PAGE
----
I'm worried about Pakistan batting: Shoaib Akhtar
Former Pakistan speedster Shoaib Akhtar is worried about the team's inconsistent batting ahead of its clash against giant-killers Ireland in a must-win final pool B league encounter of the cricket World Cup in Adelaide on Sunday.
New Delhi: Former Pakistan speedster Shoaib Akhtar is worried about the team's inconsistent batting ahead of its clash against giant-killers Ireland in a must-win final pool B league encounter of the cricket World Cup in Adelaide on Sunday.
The Misbah-ul-Haq-led side has won three out of five games to be locked on six points with Ireland and both teams need a win to stay above West Indies, who are likely to get past UAE, in the points table. For Shoaib, Pakistan's batting effort will be key in the crucial clash in Adelaide.
"I am not worried about our bowling attack, it is our batting which I'm worried about, especially while chasing a target," Akhtar told PTI.
The team has failed to cross the 250-run mark barring just once when they posted 339 for six against an inexperienced UAE attack while Misbah is the only batsman in the ranks to average above 50. Akhtar believes Pakistan are a better side while defending a target.
"In my opinion, Pakistan should choose to bat first if they win the toss and set a big target which is difficult for Ireland to chase against the revitalised bowling attack of Pakistan," said Akhtar.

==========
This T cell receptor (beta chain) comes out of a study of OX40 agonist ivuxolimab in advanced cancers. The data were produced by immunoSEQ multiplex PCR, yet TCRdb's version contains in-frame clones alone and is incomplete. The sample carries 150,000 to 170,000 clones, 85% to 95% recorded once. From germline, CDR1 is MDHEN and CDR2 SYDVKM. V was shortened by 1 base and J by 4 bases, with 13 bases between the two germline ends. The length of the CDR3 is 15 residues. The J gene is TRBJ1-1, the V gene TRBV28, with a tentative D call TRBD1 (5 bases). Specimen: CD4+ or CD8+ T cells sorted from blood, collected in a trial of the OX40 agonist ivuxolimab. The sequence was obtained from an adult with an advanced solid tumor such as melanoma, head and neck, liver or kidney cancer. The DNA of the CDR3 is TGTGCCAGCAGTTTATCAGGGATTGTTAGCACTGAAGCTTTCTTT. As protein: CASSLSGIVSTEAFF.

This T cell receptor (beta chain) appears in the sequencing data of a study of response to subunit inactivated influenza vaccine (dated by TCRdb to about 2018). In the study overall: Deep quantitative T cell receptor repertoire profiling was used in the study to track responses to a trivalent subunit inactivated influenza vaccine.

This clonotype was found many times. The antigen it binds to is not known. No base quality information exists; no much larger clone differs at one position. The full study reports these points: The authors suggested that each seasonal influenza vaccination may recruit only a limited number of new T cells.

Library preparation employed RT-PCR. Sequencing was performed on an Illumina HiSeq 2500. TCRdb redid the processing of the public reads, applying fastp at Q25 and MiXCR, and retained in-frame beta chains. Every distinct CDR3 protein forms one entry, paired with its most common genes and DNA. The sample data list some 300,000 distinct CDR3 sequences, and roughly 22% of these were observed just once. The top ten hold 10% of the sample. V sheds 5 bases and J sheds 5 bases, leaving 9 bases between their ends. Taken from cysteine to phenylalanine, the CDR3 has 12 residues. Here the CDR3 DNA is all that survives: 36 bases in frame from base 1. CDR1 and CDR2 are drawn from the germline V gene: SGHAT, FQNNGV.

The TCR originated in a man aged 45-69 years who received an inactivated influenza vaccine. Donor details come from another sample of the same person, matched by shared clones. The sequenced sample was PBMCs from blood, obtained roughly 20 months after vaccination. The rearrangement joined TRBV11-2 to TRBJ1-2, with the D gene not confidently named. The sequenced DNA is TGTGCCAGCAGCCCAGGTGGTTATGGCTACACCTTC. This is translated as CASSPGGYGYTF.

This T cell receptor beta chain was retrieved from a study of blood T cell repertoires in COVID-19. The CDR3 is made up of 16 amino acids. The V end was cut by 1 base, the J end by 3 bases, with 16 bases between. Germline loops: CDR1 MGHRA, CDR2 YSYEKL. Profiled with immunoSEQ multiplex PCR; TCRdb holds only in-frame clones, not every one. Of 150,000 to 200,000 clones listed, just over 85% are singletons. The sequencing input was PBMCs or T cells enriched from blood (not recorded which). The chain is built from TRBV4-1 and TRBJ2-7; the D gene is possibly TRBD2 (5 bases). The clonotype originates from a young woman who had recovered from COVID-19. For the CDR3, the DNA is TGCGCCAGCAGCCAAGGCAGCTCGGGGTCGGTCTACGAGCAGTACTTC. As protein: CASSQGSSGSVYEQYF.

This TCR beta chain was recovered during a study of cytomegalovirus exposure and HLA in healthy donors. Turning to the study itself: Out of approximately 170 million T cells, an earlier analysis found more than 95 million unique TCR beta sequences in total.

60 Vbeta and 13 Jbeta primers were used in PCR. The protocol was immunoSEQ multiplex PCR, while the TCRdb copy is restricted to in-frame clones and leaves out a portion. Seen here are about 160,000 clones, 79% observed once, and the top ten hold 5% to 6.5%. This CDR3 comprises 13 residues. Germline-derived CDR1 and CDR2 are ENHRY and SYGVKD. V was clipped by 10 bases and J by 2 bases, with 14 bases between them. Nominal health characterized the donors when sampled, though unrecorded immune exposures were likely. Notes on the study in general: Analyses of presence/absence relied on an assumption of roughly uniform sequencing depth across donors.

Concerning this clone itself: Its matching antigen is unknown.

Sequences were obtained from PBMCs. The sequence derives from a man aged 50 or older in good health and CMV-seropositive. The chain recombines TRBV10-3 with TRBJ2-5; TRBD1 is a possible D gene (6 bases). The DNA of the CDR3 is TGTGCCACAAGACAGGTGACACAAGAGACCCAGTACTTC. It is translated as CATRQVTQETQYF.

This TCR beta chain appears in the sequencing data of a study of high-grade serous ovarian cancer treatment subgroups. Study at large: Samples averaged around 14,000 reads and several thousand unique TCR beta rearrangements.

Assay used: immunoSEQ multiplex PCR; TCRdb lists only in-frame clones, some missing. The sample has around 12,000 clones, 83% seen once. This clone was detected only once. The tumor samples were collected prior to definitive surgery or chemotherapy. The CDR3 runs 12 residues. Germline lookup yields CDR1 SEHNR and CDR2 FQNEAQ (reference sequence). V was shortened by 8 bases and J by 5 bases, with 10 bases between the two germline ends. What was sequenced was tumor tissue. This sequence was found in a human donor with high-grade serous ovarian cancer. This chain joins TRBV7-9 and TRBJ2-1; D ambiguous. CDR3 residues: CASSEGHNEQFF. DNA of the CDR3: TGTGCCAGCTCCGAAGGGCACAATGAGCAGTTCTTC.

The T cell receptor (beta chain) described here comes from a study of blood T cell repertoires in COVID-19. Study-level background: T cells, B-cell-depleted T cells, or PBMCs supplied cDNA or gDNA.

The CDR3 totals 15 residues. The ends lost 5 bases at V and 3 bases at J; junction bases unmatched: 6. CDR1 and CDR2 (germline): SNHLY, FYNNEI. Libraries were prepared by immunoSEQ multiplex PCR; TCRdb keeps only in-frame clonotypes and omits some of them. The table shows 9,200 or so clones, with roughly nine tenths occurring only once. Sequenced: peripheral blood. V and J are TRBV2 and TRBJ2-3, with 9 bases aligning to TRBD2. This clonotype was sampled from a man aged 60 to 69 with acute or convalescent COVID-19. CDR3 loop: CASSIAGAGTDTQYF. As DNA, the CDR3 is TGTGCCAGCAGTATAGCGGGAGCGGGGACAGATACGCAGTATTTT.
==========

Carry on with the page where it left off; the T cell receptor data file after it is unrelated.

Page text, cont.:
Even Pakistan's batting coach Grant Flower has warned the batsmen of pulling up their socks in time or it might get too late.
"I would like to believe our best is yet to come. If we don't, I don't think we will go much further in the tournament," the former Zimbabwean star said.
But Pakistan, who have had bad memories of an Ireland World Cup clash after they were beaten by the minnows in 2007 to bow out of the tournament, want to avoid a repeat of that.
They also saw the death of coach Bob Woolmer a day after the loss and veteran batsman Younis Khan, who was part of the squad in West Indies, wants to win the match in Woolmer's honour.
"This is surely a very emotional game for me and all of us," Khan said, remembering the man who coached Pakistan from 2004 till his death.
"I remember Bob a lot, he contributed so much to Pakistan cricket. Hope we can win this game and some more in the World Cup. There would be nothing better to dedicate to Bob's memory."